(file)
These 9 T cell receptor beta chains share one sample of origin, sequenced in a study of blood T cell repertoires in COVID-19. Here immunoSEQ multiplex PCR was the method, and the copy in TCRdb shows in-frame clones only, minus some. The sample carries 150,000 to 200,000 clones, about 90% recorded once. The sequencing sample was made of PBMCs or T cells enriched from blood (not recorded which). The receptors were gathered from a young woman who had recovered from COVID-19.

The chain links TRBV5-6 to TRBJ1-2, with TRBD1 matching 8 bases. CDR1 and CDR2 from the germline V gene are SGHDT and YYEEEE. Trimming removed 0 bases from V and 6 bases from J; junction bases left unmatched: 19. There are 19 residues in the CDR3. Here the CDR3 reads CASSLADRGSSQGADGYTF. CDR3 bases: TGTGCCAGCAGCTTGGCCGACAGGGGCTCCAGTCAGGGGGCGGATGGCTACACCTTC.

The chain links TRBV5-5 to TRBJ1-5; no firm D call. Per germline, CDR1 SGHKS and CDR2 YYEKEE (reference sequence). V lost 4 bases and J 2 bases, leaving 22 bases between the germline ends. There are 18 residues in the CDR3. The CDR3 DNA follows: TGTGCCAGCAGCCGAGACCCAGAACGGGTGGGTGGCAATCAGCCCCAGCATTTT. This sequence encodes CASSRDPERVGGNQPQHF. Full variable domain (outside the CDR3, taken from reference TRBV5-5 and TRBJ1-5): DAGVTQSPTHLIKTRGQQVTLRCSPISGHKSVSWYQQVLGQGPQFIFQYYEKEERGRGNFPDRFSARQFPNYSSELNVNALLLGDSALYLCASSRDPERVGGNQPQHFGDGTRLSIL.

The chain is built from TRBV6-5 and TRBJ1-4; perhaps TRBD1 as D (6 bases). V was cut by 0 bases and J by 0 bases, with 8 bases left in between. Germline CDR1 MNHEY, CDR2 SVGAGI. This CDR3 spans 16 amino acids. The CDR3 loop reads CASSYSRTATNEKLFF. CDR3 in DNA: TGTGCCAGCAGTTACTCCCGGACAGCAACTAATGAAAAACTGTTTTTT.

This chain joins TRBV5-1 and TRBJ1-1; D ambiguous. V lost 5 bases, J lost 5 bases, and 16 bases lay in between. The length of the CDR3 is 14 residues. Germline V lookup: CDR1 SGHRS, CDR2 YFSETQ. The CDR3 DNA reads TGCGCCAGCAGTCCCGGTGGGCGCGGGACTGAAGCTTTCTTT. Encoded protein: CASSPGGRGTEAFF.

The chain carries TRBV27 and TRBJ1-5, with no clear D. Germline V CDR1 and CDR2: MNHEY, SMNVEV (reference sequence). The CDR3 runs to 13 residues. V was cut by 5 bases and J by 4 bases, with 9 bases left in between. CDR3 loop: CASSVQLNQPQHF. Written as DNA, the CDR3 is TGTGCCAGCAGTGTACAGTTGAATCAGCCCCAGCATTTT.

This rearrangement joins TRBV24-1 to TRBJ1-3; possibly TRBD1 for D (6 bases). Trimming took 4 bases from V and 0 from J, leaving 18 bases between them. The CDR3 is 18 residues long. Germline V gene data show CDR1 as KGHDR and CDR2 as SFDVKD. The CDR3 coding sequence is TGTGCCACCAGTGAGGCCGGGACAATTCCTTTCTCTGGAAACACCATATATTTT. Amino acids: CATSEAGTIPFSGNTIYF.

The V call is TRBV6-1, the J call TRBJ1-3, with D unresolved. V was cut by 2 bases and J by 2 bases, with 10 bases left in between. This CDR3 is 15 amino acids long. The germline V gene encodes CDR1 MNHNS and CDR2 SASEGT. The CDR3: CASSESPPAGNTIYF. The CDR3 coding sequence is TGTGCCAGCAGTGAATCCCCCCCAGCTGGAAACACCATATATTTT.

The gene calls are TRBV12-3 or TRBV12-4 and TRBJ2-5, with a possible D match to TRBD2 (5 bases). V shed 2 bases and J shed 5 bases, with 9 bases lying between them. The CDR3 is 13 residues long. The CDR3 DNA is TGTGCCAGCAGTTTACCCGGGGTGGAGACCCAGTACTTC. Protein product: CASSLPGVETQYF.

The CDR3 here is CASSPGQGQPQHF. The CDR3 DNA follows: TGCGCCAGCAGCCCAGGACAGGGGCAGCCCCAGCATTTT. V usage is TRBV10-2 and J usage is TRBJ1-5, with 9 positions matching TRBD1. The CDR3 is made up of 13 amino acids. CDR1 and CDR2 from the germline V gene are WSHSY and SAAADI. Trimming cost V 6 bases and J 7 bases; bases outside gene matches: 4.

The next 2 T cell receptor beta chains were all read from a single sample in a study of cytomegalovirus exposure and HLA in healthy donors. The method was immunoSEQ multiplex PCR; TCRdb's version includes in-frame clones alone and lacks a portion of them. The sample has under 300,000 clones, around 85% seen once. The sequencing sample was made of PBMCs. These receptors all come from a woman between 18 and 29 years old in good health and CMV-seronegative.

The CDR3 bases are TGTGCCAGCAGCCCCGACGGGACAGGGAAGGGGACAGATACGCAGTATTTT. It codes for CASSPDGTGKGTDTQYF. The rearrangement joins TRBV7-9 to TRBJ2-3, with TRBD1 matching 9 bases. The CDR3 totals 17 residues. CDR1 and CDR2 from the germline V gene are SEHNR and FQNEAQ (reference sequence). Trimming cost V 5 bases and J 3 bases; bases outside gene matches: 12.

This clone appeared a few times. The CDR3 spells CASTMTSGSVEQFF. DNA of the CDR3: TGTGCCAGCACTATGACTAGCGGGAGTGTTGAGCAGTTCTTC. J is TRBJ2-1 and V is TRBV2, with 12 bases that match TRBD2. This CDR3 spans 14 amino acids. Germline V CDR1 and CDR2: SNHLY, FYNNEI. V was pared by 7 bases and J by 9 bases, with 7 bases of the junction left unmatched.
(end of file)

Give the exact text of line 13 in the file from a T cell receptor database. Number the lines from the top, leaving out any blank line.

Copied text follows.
This clone appeared a few times. The CDR3 spells CASTMTSGSVEQFF. DNA of the CDR3: TGTGCCAGCACTATGACTAGCGGGAGTGTTGAGCAGTTCTTC. J is TRBJ2-1 and V is TRBV2, with 12 bases that match TRBD2. This CDR3 spans 14 amino acids. Germline V CDR1 and CDR2: SNHLY, FYNNEI. V was pared by 7 bases and J by 9 bases, with 7 bases of the junction left unmatched.